voting begins

'The Dutch Trump' and PM Rutte go head-to-head in Netherlands' elections

There is an intense media frenzy around the Dutch elections this year because of the anti-Islam sentiment linked with Brexit and the US election last year.

Dutch Far-Right PPV Candidate Geert Wilders Election Campaign Anti-Islam populist Geert Wilders on his campaign trail for the Dutch parliamentary elections, amid tight security and intense media interest. Utrecht Robin / ABACAPRESS.COM Utrecht Robin / ABACAPRESS.COM / ABACAPRESS.COM

MILLIONS OF DUTCH voters were going to the polls today in an election that has been overshadowed by a blazing diplomatic row with Turkey, with all eyes on the fate of far-right MP Geert Wilders.

Following last year’s shock Brexit vote, and Donald Trump’s victory in the US presidential polls, the Dutch general elections are seen as a litmus test of the strength of far-right and populist parties ahead of other ballots in Europe this year.

Amid the tussle between outgoing prime minister Mark Rutte and his anti-Islam rival Wilders, many of the 12.9 million eligible voters were still hesitating between the 28 parties in the running.

Netherlands Election Dutch Prime Minister Mark Rutte answers questions after the closing debate at parliament last night. Peter Dejong Peter Dejong

Most polling stations opened at 6.30am, although a few such as at Eindhoven airport were allowed to open earlier.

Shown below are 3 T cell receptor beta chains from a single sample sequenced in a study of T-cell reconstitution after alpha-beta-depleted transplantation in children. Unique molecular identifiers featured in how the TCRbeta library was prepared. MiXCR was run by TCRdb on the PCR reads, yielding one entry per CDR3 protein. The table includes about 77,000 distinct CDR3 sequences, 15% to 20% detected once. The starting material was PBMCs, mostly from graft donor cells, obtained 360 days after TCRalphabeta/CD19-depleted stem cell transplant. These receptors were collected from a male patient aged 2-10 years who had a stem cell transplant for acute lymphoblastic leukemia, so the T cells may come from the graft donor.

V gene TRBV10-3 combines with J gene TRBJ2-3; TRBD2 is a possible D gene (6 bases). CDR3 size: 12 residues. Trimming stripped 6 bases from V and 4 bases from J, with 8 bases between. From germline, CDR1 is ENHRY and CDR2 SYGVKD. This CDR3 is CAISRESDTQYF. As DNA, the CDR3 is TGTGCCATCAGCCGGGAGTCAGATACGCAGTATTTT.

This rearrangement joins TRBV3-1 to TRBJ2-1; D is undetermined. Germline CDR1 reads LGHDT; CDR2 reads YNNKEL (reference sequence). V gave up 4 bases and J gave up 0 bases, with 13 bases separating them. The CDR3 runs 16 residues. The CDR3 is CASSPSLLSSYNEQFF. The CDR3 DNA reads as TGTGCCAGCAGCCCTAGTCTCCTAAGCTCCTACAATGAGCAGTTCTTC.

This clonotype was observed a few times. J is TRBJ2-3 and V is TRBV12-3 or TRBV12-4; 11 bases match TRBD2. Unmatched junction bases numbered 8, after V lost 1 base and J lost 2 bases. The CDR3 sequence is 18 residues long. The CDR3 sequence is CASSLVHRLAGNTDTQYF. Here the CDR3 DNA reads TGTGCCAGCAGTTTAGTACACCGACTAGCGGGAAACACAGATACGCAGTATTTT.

Polling booths set up in schools, town halls as well as shops, bowling alleys and swimming pools will close at 8pm with exit polls expected shortly after.

“When people look for leadership, they look to me,” Rutte told a final debate late last night.

The leader of the Liberal VVD party, he is bidding for a third term as premier of the country of 17 million people – one of the largest economies in the eurozone and a founding father of the European Union.

Wilders – the ‘Dutch Trump’

Netherlands Election Wilders Muhammed Muheisen / PA Images Muhammed Muheisen / PA Images / PA Images

Voters and pundits have dubbed Wilders “the Dutch Trump”, with his dyed blonde, bouffant hair, love of Twitter and incendiary anti-immigrant rhetoric.

But despite a superficial resemblance there are sharp differences, Wilders is still partly an enigma even though he has long been a thorn in the side of the political establishment.

Final polls appeared to show Rutte pulling away from Wilders, crediting the VVD with coming top with 24 to 28 seats – well down on its 40 seats in the outgoing parliament.

Wilders was seen as slipping, barely clinging on to second place with between 19 and 22 MPs – well up on the 12 MPs his Freedom Party (PVV) had before.

“I am hoping for a strong centre” coalition with Rutte joining forces with other traditional parties, said Alexander van der Hooft.

He was the first person to cast his ballot at the Wolters School in a leafy suburb in The Hague, where Rutte was expected to vote later.

“But I’m afraid it’s going to be very fragmented and difficult to form a government,” he told AFP.

But polls still predict the PVV will emerge from the elections as one of the largest parties in parliament.